Automation Innovation

TRAVERSE CITY – TranTek is on track to bring in $11 million in revenue this year – nearly four times more than two years ago.

Two years ago? "We were going bankrupt, just like everyone else," says company president John Wenden. "We were intent on the auto industry and banks were unwilling to support us."

Instead, this year TranTek is celebrating its 25th anniversary.

Pre-recession, 80 to 90 percent of TranTek's revenue stream was from the auto industry.

TranTek builds, designs and installs automated manufacturing systems. In other words, "We don't make widgets," Wenden says. "We make the machines that make the widgets."

In 2008, TranTek had 50 employees between its Traverse City facility and one in Grand Rapids. As the economy soured, the company closed the Grand Rapids location in late '08. Then it laid off half of its workforce. The remaining 25 employees? They all took a 20-percent wage cut.

"2009 was a wake-up call," Wenden says. "It was a bad thing, but we were smart enough to wake up."

And wake up it did – to new and healthier markets. "We decided to be very flexible, and the banks supported that," he adds. "We started going to aerospace and defense conferences and networking. Slowly and surely we got into the ammunition production field."

The company lists aerospace companies DSE, Inc. and ATR as new clients. It is also one of the suppliers to American Ordnance, manufacturer of ammunition to the United States military.

"We've seen a real shift to automation in the last two years," says Wenden. "People are very keen on the automation manufacturing process."

Why? It's efficient, reliable and requires less labor.

Wenden cites a Grand Rapids-based customer that has a totally automated process for the manufacture of water tanks. Another customer hired TranTek to design and build a system that allows it to produce 1,500 blenders a day. A customer in Utah brought back home work it had outsourced to China because it was unhappy with the supply. Trantek designed an automated manufacturing system for them.

The company stretches far beyond U.S. borders, though. "We manufactured an assembly line for a British company making catalytic converters that was installed in Macedonia," says Wenden. "Now that's global."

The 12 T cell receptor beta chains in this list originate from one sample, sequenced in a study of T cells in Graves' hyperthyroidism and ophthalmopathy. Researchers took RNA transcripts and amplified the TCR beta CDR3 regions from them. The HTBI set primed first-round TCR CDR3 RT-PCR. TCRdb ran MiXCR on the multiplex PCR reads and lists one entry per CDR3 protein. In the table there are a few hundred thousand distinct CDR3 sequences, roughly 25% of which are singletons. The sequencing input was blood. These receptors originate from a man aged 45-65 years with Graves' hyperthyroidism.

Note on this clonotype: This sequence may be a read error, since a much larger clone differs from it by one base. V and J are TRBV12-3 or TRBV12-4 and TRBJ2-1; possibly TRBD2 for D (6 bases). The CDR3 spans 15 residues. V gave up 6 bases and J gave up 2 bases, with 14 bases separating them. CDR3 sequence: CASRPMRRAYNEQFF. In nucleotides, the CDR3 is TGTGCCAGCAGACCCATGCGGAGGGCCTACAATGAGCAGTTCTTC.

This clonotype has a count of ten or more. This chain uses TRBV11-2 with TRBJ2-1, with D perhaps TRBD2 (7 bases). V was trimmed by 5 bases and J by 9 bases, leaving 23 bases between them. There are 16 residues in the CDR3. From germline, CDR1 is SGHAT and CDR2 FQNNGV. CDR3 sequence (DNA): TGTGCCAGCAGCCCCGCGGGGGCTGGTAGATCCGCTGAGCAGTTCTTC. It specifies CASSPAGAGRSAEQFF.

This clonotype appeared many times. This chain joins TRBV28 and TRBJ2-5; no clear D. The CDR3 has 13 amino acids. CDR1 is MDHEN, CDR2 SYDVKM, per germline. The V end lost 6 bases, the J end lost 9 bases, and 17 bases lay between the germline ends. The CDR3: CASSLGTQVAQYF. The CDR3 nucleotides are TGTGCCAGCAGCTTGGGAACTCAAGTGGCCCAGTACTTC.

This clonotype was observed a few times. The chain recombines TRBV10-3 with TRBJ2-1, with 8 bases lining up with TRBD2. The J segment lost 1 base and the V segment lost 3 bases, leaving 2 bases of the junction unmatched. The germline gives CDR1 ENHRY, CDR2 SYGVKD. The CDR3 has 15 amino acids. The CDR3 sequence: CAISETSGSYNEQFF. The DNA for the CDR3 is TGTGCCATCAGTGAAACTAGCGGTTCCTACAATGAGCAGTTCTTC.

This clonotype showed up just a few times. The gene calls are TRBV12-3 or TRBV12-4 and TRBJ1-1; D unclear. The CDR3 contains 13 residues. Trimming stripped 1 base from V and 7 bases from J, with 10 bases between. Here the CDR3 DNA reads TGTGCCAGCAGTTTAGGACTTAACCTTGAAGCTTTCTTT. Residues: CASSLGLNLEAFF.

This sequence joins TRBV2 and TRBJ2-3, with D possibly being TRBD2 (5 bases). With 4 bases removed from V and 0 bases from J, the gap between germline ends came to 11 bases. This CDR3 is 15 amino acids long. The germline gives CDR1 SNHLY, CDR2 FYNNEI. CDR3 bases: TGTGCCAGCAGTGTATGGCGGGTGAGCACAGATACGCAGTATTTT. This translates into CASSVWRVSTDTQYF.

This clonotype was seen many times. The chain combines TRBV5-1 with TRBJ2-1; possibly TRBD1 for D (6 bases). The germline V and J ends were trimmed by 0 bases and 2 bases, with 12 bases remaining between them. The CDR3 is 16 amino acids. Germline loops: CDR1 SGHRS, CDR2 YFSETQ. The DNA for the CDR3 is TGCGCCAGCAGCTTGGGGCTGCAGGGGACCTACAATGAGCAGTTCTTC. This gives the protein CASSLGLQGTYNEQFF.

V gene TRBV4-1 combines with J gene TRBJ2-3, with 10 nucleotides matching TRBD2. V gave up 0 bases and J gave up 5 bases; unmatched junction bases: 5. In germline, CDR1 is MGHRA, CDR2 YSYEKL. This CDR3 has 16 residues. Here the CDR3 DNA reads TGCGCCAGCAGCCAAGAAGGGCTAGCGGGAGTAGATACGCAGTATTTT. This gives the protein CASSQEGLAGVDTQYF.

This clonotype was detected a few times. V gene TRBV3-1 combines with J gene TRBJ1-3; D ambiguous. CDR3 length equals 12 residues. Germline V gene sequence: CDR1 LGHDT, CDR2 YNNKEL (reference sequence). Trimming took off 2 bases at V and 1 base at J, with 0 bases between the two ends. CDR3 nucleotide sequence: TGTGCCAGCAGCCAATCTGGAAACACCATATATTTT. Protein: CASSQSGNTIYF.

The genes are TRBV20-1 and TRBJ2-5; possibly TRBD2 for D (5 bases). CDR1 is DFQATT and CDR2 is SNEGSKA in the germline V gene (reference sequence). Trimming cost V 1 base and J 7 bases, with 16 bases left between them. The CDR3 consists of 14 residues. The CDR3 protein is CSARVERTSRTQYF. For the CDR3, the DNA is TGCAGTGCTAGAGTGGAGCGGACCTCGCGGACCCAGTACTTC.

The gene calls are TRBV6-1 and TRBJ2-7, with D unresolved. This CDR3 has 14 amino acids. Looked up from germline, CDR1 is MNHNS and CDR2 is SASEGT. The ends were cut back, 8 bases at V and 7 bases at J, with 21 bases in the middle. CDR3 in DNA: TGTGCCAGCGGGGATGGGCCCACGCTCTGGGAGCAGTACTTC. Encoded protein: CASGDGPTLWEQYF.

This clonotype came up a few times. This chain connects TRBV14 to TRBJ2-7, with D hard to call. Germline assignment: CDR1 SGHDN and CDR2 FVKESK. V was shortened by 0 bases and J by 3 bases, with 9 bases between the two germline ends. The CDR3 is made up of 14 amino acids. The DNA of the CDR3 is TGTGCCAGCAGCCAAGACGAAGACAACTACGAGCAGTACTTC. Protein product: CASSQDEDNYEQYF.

As the dark economic cloud began to clear, it was obvious that some of Trantek's competitors had not heeded that '09 wake-up call. "Customers started demanding that we take their orders," Wenden says. Today, Trantek has work backlogged through 2013 and beyond – a backlog like it has never experienced before.

"Industry is very busy. We should be judging the health of the economy on revenue produced, not on labor reports," he adds.

TranTek did not abandon the auto industry by any means – in fact, much of its backlog is GM projects. TranTek is a first tier (direct) supplier to General Motors and has Tier 2 relationships with other companies supplying the auto industry.

"We formed a different relationship with GM," says Wenden. "One where we get paid."

The Tier 2 relationships are strong, too. "That is going very well because those companies have established different relationships with the auto industry and that trickles down. There's lots of investing in the auto industry right now," he says. "We get a spin off of that."

One of the projects currently on the shop floor: plans for a piece of equipment that will manufacture and test the lift struts for a Mercedes SUV tail lift. It's for a Tier 1 supplier in Germany.

With a full plate and projects lined up down the pike, where is the challenge to TranTek's growth these days? Ironically enough, it's the labor pool – specifically, mechanical and electrical engineers.

"We're combing North America for talent," says Wenden. "We need highly skilled engineers because we're inventing, inventing, inventing."

There are no plans to build another facility elsewhere. Wenden wants to stay in Traverse City and continue to grow his staff of 37 here. So what's his idea for getting the workforce he needs?

"We've got to make Traverse City a tech center. We need a technology conference here. We need to sell Traverse City as a tech center for tech conferences. Imagine if Boeing opened an office here?" BN